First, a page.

The transformation of the galleries into into Bolton’s Egypt began in 2016, when the museum was temporarily closed, and the remodelling of the galleries began.  Now five specially-designed rooms, which are part of a £3.8m redevelopment of the town’s museum (which also includes a new gallery space, nature displays and a local history section) contain more than 2,000 different objects drawn from Bolton’s extensive archive of over 12,000 items. The project has been funded by one-off capital funding from the council, income from the museum’s touring exhibitions and a contribution from sponsor Eddie Davies.

At the heart of Bolton’s Egypt, the museum says is a breathtaking, full-scale recreation of the tomb of Thutmose III – the first of its kind outside Egypt. Also on display are highly-decorated funeral masks, intricately-carved stone columns, brightly coloured fragments of ceramics, ornate statues and illustrated reliefs.  In addition, there are displays of jewellery, clothing, jars, ornaments, figurines, tools, coffins and weapons.

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A full-scale recreation of the tomb of Thutmose III – the first of its kind outside Egypt

The museum team say that Bolton’s Egypt has been designed to be bright, vibrant and welcoming in contrast to the more traditional dark, low-lit approach to presenting Ancient Egyptian objects.

With an emphasis on natural light, the first two galleries are adorned with large coloured murals and other graphics which capture the Ancient Egyptian people’s celebration of life. Themes include fashion, beauty and lifestyle, together with sections on travel, trade and the natural world.

“Bolton has one of the country’s most significant collections of verified Ancient Egyptian artefacts and is home to the world’s oldest sample of mummification bandage,” said Bolton Museum’s Head of Collections, Samantha Elliott. “However, the background to the collection, and the incredibly close connection which was forged between the Bolton and Egypt during the late 19th and early 20th centuries, is less well known. Through these new galleries we have therefore explored not only the rich, vibrant lives of the Egyptians – and our enduring obsession with all things Ancient Egypt – but also how the philanthropy of several local families, and the booming cotton trade, combined to create a unique legacy for the town.”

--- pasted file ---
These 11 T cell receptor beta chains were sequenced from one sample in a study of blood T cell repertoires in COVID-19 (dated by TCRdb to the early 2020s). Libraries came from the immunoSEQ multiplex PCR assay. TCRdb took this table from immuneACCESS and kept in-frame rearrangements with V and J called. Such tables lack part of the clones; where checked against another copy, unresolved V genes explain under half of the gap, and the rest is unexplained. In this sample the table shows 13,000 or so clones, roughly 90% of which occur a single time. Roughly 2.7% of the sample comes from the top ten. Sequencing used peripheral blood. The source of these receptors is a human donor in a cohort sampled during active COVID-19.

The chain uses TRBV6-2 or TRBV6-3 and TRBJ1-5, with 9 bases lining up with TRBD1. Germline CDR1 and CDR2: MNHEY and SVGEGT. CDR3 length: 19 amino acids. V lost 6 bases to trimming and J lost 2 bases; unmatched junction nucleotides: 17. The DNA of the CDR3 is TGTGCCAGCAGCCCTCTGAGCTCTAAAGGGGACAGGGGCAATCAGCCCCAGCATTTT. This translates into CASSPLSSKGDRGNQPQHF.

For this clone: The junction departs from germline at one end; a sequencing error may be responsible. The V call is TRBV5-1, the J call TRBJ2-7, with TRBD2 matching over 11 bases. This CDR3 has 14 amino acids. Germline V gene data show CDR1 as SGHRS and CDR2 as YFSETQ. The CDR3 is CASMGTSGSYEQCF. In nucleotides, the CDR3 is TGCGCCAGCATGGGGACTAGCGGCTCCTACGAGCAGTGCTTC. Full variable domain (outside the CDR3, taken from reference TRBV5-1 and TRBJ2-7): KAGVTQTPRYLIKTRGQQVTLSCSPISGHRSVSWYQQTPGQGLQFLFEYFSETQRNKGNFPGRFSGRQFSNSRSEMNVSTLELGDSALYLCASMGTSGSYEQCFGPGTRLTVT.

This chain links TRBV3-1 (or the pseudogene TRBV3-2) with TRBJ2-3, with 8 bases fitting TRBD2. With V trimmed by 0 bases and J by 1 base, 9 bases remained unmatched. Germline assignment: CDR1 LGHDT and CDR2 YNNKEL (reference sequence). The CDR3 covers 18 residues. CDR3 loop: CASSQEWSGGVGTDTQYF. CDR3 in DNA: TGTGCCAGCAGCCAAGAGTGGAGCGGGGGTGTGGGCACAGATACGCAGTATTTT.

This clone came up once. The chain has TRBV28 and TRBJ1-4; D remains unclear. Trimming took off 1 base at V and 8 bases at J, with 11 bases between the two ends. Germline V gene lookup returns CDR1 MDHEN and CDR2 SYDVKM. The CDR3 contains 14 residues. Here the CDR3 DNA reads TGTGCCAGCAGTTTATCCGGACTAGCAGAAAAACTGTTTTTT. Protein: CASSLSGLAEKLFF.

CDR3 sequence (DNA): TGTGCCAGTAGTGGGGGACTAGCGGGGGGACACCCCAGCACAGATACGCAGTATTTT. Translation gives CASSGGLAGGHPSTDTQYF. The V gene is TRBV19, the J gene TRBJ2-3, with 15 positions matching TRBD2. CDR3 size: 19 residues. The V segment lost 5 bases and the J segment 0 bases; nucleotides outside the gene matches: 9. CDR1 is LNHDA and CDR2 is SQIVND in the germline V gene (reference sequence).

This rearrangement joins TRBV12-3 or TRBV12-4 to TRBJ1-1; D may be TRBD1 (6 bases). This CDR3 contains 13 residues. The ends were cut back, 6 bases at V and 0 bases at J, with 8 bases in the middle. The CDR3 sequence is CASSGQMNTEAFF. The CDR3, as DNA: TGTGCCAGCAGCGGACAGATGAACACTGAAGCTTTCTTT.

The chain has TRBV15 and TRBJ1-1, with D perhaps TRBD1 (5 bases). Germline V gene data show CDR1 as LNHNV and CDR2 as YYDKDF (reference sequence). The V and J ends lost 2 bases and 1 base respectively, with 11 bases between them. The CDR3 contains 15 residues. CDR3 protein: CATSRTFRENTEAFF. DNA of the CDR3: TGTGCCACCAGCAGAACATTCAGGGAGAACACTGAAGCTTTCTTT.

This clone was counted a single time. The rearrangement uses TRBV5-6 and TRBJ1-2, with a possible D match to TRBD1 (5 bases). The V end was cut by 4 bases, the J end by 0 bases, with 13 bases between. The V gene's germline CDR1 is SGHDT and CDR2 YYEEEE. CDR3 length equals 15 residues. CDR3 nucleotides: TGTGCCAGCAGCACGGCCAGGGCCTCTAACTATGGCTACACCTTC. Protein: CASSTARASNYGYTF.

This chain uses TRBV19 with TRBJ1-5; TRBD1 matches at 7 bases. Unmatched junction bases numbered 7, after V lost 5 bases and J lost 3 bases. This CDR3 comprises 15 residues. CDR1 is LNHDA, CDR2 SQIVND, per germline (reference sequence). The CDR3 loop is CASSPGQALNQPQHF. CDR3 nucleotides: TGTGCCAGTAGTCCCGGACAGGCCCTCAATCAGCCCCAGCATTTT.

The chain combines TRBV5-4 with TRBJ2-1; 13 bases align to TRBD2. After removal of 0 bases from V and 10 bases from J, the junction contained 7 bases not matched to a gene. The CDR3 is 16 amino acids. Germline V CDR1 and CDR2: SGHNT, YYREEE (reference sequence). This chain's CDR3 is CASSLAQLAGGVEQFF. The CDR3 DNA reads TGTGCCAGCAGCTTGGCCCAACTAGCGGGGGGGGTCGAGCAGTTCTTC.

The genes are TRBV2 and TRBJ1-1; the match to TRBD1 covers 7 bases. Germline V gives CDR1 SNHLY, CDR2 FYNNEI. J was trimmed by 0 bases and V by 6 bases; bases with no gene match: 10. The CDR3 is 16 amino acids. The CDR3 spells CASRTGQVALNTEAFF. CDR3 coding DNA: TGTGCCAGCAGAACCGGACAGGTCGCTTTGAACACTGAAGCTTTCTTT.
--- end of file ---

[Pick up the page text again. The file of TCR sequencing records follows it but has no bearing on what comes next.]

There is also an emphasis on pleasure and playfulness running throughout many of the displays including ‘Egypt for the Many’, a video-wall which displays examples of film and TV content that reflects the public’s enduring obsession with mummies, pharaohs and the Pyramids.

“These elements, together with the bright, playful exhibits and the eerie atmosphere of the pharaoh’s re-created tomb, make Bolton’s Egypt one of the most engaging museum experiences in the UK.”

Five specially-designed galleries contain more than 2,000 different objects

The recreated tomb of Thutmose III, first discovered in the Valley of the Kings in 1898, has created a stunning home for Bolton’s famous mummy. The figure is laid on an ornate coffin-base within the highly atmospheric chamber, the walls of which feature vivid illustrations depicting the 12-hour journey that the Ancient Egyptians believed was taken by the human soul from this life to the next. There is also an animated film projected on the wall of the tomb which captures every stage of the dramatic and perilous passage into the afterlife, based on the tomb’s illustrations.

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